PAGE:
An excellent read in the Erikson format.
The tumult of great powers colliding has passed and the city of Darujhistan and its citizens can at last get on with what matters: trading, bickering, politicking and enjoying all the good things in life. However, not all are ready to leave the past behind. A treasure hunter, digging amongst the burial grounds that surround the city, is about to uncover a hidden crypt. He will open the last of a series of sealed vaults - the one that no other dared touch - and, in so doing, set free something so terrifying that the knowledge of its internment may have been systematically wiped from all history.
Fortune hunters are also at work far to the south. When a fragment of Moon's Spawn, once the home of Anomander Rake, Son of Darkness, crashed into the Rivan Sea it created a chain of small islands. Legends and rumours already surround them. The most potent of these is that here is hidden the Throne of Night, claimed by some to be the seat of Mother Dark herself. Either way, all who seek this ancient artefact - renegade mages, hardened mercenaries, even a Malazan army deserter - believe it will bestow unlimited power upon the eventual possessor. The stakes are high, greed is rife, betrayal inevitable, and murder and chaos lie in wait...
So here is the Fourth Novel of the Malazan Empire from ICE. It didn’t take me long after I started reading to see that this one was different from the previous ones. Stonewielder made me feel that Ian was Steven Erikson’s adoring little brother doing his best to imitate his hero. This one makes me think it was ghost-written by Erikson because he was only contracted for ten books, but still had so much to say, but not enough time to write 1000+ pages.
The timeline is a couple years after the Crippled God finishes and the location Darujhistan so it’s all familiar stuff. And yes, it is full of retired Bridgeburners and all those characters we missed out on from The Crippled God or sooner when their storylines were left hanging. I would say that there were easily ten storylines that I had wondered why they had been unfinished that now have closure for me. Maybe this is the direction of ICE from here on in. Following and finishing off those storylines that Steven has left hanging for us to wonder about.
But all in all this was an excellent read in the Erikson format. When I finished I felt quite satisfied, but not Erikson satisfied, but I put this down to perception because of the name on the front cover, not the content or quality.
George Roesch, 8/10
Growth. It is the one fundamental requirement we as readers are allowed to require from authors. The speed by which one writes, the answers provided and held back, characters and plot lines; none of these are for us to determine or expect input on. However, I believe that every author is required to continue to grow in their abilities.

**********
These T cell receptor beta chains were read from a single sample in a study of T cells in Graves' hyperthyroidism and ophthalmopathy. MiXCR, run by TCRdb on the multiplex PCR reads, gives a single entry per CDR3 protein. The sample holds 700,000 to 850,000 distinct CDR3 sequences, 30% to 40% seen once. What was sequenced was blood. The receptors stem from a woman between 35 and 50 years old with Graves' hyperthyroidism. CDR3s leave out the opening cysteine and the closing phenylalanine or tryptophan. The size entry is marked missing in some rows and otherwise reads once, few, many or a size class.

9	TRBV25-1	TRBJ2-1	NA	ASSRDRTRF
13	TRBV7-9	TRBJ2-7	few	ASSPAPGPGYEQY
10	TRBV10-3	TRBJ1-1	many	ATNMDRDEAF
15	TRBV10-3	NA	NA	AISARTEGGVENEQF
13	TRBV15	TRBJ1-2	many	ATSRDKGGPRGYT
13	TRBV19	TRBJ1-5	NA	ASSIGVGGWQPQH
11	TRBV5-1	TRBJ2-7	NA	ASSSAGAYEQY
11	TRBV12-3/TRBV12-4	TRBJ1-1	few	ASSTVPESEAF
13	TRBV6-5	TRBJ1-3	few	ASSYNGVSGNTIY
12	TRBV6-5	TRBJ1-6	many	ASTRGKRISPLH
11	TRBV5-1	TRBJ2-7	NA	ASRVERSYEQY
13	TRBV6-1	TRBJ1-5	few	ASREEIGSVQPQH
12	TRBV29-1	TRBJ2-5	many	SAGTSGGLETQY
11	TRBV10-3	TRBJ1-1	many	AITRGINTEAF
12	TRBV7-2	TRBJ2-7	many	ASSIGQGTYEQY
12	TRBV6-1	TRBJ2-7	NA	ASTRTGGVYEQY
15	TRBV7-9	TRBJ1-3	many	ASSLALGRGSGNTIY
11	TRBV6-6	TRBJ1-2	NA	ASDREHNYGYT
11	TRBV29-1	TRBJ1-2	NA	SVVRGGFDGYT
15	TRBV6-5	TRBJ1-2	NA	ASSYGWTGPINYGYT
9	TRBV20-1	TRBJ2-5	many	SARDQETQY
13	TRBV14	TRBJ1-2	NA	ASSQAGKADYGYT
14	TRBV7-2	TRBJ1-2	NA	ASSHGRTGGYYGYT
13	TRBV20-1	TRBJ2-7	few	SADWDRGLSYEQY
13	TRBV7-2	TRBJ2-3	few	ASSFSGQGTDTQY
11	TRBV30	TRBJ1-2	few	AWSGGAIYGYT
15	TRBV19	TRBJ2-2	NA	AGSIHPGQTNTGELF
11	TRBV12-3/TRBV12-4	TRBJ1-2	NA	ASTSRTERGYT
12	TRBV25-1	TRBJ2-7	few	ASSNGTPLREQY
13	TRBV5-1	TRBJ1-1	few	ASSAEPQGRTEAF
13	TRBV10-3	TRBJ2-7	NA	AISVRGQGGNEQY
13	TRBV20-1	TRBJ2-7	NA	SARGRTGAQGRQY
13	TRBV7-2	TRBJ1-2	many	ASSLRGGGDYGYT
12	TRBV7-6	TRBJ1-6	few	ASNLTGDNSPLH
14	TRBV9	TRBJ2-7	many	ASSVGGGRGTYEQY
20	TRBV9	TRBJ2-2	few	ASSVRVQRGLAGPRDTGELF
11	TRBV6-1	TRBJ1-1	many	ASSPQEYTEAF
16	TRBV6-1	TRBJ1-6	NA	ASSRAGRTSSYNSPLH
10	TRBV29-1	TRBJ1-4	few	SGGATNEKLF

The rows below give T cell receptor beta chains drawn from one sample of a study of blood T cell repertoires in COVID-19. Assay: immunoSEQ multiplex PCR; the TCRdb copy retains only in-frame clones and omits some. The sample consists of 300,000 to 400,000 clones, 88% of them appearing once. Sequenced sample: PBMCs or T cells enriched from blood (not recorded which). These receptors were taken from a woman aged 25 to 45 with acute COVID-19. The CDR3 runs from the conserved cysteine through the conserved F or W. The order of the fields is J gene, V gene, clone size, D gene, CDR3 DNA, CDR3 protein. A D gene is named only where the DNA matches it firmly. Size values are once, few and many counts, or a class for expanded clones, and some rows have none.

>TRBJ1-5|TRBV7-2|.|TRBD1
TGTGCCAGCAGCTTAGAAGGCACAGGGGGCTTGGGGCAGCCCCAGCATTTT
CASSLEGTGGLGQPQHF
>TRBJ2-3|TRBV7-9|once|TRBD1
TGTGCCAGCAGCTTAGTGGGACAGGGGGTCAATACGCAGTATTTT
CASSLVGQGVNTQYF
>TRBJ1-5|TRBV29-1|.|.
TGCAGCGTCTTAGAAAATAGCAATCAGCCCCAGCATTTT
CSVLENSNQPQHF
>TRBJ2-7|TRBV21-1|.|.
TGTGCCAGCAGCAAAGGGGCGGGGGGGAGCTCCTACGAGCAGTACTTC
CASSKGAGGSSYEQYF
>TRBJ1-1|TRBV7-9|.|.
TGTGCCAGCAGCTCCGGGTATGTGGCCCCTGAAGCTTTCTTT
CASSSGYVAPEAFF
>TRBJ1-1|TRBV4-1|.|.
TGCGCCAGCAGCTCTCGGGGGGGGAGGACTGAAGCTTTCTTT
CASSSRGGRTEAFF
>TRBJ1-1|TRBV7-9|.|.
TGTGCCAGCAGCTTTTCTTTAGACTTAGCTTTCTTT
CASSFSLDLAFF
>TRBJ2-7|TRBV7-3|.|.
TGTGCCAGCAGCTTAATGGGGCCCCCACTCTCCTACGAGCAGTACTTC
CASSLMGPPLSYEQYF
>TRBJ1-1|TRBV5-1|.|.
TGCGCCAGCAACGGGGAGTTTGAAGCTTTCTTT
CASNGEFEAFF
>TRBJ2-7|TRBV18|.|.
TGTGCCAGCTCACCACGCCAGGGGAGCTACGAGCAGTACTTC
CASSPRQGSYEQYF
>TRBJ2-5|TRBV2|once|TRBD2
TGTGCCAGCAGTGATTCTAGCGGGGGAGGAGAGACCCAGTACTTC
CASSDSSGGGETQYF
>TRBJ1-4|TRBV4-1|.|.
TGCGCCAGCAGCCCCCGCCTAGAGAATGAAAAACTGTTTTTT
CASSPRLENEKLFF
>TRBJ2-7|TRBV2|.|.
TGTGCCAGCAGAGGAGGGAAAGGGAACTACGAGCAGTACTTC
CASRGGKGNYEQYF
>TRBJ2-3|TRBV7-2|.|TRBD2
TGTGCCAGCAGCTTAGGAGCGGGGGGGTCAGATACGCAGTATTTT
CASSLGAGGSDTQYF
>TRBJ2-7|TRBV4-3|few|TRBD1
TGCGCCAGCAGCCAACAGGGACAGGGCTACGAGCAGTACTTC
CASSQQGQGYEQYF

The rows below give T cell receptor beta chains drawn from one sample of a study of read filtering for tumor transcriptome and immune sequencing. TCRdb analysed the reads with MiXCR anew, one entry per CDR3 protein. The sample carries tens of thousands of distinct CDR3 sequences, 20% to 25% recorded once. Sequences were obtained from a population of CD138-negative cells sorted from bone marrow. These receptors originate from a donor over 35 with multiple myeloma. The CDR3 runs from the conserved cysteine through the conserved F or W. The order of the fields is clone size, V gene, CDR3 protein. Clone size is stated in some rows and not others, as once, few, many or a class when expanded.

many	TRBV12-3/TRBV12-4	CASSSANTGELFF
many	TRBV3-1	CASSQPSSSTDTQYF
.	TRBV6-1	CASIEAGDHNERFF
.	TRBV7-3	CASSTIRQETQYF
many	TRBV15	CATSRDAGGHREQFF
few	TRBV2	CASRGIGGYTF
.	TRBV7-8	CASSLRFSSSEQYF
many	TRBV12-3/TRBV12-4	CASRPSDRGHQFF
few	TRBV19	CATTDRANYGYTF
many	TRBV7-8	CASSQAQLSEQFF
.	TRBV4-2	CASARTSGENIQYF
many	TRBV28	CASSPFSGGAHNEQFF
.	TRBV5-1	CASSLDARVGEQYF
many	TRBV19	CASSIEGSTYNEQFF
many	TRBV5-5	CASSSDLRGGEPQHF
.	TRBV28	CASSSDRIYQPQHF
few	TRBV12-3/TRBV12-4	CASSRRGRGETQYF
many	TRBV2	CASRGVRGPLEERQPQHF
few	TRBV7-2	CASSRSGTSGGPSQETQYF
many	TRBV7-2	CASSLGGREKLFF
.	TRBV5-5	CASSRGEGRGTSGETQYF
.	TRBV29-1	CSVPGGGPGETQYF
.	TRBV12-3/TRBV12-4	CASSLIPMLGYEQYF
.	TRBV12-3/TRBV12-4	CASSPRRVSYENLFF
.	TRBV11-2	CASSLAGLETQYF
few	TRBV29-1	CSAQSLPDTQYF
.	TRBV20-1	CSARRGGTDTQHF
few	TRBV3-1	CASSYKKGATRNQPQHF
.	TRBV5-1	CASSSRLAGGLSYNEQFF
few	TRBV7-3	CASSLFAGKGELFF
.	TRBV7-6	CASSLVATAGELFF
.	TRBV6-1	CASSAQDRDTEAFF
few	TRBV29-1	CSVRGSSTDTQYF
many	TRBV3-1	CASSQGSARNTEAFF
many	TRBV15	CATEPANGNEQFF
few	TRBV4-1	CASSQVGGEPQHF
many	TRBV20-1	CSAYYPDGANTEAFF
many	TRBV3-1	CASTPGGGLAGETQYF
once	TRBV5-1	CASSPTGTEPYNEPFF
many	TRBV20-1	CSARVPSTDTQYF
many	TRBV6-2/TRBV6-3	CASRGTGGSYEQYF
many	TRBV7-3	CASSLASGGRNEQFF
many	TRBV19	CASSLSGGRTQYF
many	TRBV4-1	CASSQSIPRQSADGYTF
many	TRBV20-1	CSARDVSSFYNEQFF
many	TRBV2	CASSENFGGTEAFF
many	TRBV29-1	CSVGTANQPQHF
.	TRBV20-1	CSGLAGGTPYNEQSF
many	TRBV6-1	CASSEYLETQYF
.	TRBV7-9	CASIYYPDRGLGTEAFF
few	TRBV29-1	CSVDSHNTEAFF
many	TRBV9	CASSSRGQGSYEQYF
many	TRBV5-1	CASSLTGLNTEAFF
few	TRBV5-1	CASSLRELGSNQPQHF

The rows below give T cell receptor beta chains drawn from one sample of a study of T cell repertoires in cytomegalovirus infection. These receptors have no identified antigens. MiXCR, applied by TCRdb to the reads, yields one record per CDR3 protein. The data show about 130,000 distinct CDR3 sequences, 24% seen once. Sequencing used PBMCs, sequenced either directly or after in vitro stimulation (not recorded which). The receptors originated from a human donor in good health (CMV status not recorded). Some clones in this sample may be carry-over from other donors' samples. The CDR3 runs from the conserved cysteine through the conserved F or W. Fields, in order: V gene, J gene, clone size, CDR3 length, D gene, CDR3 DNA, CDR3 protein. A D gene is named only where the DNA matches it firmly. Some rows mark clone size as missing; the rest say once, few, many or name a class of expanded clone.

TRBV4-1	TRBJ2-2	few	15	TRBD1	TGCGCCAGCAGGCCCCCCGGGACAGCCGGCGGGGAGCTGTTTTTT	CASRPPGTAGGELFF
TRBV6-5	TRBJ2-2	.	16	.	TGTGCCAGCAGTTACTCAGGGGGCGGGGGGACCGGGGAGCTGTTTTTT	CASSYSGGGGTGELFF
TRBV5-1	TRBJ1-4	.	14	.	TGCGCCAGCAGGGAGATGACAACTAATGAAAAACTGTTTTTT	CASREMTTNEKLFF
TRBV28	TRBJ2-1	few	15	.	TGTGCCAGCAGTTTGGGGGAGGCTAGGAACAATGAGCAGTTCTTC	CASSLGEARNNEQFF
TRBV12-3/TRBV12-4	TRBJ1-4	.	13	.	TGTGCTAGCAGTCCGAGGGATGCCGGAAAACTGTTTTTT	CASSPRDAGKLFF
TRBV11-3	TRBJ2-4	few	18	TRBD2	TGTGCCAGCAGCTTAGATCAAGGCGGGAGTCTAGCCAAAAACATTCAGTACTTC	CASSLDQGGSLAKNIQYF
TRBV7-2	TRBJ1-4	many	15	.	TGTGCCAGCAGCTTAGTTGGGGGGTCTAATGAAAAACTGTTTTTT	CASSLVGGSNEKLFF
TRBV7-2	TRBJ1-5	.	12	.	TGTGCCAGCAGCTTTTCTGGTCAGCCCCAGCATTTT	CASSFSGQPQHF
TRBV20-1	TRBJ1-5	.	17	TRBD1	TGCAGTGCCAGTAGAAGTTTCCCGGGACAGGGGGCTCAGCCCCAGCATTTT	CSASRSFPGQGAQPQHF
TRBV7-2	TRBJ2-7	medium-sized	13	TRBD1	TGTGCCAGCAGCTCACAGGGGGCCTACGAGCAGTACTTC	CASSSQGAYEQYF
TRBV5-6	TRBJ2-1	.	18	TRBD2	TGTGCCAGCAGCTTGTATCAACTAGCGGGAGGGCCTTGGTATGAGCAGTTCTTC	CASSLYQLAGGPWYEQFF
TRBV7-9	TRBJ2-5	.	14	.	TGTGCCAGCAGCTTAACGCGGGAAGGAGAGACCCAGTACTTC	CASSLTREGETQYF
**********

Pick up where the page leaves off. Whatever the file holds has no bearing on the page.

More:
Which is why I have always been such a fan of Ian C. Esslemont’s writing, because at every stage he has shown growth in his writing.
‘Orb Sceptre Throne’ is the latest book in his Novels of the Malazan Empire, and it is by far the best of them. Such an array of characters and storylines brought together in a near-cataclysmic climax. And to bring all of these characters and plot points to Darujhistan – one of the hallmarks of Steven Erikson’s writing – took a lot of guts, I thought, especially in bring Kruppe back. It is nearly as courageous as returning to Letheras and the relationship between Tehol Beddict and Bugg.
Only one storyline is held on from the previous book, ‘Stonewielder’, and it ties in nicely to everything else happening on Genabackis. In fact, there is a lot happening on Genabackis, and Esslemont keeps a sure and steady hand on all of it.
I was really impressed with how he wrote the various Malazans peppered throughout the continent. Obviously the heart of their stories, Erikson, and to a lesser extent Esslemont, have developed a specific tone to the people of the Malazan Empire. Brave while being cynical, passionate, multicultural, but suspicious as all hell of anything that even hint at authority. Esslemont managed to bring all of that, and still create individuals from within the Empire; individuals we could hold on to and appreciate, root for and mourn.
But obviously the real heroes were the natives to Genabackis, especially those who call Darujhistan home. I loved seeing the Nom’s back in action, as well as Barathol, and in each case their female partners play small, but integral roles in the development of the male characters. The Malazans who now call Darujhistan their home were really entertaining, and it was great to see more of Duiker and Fisher.
The return of one of my favourite characters really kept me entertained, and finally being able to learn more about the Seguleh was wonderful. Focused on the sword to their detriment, the growth they went through as a people, and in particular that of the Seguleh Second, was perfect; a wonderful antidote to the horror of their actions and betrayal.
Orb Sceptre Throne is definitely the best Esslemont has brought to the Malazan table so far, and really heightens my anticipation for ‘Blood and Bone’ later this year. Definitely worth a read if you’re a Malazan fan, though probably a bit beyond anyone who is yet to enter the world.
Joshua S Hill, 9/10
1 positive reader review(s) for Orb Sceptre Throne
Joshua S. Hill talks to Ian C. Esslemont following the release of Deadhouse Landing, the second book in his Path to Ascendency series which further explores the Malazan universe he co-created with Steven Erikson.JSH: In your [...]
Joshua S Hill from Australia
Actually, this book takes place before the beginning of the Crippled God. The man Rallick wakes in the Finnest house is Kalam, who then rocks up at the beginning of the Crippled God.
8.8/10 from 2 reviews